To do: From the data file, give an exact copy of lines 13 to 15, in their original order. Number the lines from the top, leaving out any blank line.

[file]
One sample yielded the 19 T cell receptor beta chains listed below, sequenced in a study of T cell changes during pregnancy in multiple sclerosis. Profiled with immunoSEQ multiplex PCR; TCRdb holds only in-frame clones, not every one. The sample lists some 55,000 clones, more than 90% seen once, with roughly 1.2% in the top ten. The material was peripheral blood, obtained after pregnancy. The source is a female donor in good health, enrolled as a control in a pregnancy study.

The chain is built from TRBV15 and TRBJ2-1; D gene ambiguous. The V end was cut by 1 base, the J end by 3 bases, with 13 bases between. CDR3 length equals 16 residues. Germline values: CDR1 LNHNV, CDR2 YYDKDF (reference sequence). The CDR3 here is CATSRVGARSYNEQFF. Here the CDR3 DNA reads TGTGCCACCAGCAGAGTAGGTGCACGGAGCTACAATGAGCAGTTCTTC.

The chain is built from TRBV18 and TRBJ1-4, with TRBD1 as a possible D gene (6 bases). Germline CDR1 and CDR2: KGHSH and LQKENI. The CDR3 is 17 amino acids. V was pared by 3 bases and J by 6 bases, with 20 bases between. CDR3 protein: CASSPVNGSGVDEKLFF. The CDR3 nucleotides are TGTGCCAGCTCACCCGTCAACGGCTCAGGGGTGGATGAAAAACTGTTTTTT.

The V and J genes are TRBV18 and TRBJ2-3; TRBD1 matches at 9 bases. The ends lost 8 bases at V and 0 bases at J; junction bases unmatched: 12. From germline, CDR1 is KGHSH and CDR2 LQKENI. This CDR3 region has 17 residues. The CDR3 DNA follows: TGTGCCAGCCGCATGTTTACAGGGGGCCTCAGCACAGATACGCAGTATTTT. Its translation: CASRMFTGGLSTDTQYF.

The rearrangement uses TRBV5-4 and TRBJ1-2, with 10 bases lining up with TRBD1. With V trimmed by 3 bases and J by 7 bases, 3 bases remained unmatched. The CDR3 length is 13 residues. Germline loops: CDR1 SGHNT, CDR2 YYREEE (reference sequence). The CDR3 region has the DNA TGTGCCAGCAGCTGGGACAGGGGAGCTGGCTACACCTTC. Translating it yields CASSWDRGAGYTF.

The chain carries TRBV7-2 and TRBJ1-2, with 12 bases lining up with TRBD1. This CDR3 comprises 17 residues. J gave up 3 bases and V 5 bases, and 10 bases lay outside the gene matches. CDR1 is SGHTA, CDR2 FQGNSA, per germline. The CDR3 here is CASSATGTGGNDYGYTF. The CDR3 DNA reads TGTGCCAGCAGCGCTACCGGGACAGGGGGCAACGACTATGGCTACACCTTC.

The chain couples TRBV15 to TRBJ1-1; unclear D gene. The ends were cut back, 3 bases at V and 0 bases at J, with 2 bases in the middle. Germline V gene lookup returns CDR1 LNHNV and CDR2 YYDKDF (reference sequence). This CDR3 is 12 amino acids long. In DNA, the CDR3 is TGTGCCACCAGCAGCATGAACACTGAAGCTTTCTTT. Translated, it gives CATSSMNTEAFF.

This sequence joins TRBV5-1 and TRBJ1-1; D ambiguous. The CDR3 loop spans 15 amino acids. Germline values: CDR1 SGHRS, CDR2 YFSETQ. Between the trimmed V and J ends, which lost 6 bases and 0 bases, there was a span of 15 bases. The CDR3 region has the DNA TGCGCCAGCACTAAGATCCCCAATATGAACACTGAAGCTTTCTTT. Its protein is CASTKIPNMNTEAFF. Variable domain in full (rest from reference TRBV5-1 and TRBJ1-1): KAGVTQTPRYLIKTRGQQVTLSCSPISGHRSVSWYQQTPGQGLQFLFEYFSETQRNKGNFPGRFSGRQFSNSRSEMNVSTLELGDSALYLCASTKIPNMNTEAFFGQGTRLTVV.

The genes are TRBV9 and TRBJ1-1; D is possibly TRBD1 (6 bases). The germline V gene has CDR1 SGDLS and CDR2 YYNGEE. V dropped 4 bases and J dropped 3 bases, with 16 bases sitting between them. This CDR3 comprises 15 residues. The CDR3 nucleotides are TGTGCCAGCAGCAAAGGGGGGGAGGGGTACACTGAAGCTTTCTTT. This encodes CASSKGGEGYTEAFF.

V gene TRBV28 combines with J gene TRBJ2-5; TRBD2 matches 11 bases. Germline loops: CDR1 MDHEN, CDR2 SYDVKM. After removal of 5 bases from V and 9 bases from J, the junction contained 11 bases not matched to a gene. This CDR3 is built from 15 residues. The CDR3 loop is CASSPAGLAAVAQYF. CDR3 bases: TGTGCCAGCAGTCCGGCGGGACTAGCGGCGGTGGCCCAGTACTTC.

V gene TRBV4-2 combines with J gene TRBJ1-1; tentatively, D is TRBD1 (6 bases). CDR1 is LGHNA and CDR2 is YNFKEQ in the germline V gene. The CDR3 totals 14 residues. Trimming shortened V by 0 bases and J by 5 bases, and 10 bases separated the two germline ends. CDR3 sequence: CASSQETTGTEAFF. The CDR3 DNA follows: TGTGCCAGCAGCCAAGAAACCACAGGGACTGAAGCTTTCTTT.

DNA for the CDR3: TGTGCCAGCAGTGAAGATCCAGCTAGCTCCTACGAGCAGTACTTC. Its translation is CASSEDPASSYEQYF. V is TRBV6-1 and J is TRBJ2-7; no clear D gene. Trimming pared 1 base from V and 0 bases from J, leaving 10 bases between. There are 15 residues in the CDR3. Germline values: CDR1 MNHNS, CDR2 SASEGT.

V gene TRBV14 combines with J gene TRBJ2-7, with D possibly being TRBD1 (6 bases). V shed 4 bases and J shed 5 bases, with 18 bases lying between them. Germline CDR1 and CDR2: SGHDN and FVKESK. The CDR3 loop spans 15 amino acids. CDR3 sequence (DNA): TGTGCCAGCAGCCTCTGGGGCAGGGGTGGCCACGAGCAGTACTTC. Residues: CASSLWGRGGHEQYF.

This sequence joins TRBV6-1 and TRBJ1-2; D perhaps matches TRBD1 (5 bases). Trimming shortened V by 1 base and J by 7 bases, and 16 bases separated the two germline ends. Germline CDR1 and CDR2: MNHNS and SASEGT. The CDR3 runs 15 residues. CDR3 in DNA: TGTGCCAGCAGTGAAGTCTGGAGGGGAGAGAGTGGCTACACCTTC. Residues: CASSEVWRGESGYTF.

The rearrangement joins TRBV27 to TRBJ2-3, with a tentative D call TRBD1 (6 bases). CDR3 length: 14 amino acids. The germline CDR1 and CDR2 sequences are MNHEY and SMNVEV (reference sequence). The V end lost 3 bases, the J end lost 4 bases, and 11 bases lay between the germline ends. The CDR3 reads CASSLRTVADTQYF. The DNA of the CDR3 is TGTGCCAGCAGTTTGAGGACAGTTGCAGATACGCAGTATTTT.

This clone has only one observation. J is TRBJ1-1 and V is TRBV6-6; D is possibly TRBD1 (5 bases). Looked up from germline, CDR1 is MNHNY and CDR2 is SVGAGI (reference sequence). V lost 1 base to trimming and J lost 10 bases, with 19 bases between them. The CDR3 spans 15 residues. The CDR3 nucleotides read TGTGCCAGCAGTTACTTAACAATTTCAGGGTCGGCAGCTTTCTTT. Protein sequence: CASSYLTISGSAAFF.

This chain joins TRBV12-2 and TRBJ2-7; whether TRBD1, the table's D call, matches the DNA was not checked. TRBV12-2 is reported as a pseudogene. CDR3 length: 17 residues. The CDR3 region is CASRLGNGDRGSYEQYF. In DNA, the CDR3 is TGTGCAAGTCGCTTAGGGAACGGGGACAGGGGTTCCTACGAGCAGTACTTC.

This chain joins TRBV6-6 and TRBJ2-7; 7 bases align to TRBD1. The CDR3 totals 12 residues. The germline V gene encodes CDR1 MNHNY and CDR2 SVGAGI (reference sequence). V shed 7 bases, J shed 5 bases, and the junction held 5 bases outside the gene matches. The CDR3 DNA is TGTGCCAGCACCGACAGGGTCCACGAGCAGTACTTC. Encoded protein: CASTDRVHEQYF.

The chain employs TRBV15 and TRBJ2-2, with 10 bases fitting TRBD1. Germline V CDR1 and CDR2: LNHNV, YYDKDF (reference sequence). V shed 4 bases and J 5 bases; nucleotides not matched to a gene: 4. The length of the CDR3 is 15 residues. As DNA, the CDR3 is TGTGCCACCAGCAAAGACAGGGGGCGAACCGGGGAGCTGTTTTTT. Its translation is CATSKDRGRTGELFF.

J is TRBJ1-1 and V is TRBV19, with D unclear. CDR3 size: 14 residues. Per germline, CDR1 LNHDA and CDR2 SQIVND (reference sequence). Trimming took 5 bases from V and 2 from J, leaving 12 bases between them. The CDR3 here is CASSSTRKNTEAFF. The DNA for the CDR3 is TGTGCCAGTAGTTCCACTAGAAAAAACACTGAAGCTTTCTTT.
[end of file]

V gene TRBV14 combines with J gene TRBJ2-7, with D possibly being TRBD1 (6 bases). V shed 4 bases and J shed 5 bases, with 18 bases lying between them. Germline CDR1 and CDR2: SGHDN and FVKESK. The CDR3 loop spans 15 amino acids. CDR3 sequence (DNA): TGTGCCAGCAGCCTCTGGGGCAGGGGTGGCCACGAGCAGTACTTC. Residues: CASSLWGRGGHEQYF.

This sequence joins TRBV6-1 and TRBJ1-2; D perhaps matches TRBD1 (5 bases). Trimming shortened V by 1 base and J by 7 bases, and 16 bases separated the two germline ends. Germline CDR1 and CDR2: MNHNS and SASEGT. The CDR3 runs 15 residues. CDR3 in DNA: TGTGCCAGCAGTGAAGTCTGGAGGGGAGAGAGTGGCTACACCTTC. Residues: CASSEVWRGESGYTF.

The rearrangement joins TRBV27 to TRBJ2-3, with a tentative D call TRBD1 (6 bases). CDR3 length: 14 amino acids. The germline CDR1 and CDR2 sequences are MNHEY and SMNVEV (reference sequence). The V end lost 3 bases, the J end lost 4 bases, and 11 bases lay between the germline ends. The CDR3 reads CASSLRTVADTQYF. The DNA of the CDR3 is TGTGCCAGCAGTTTGAGGACAGTTGCAGATACGCAGTATTTT.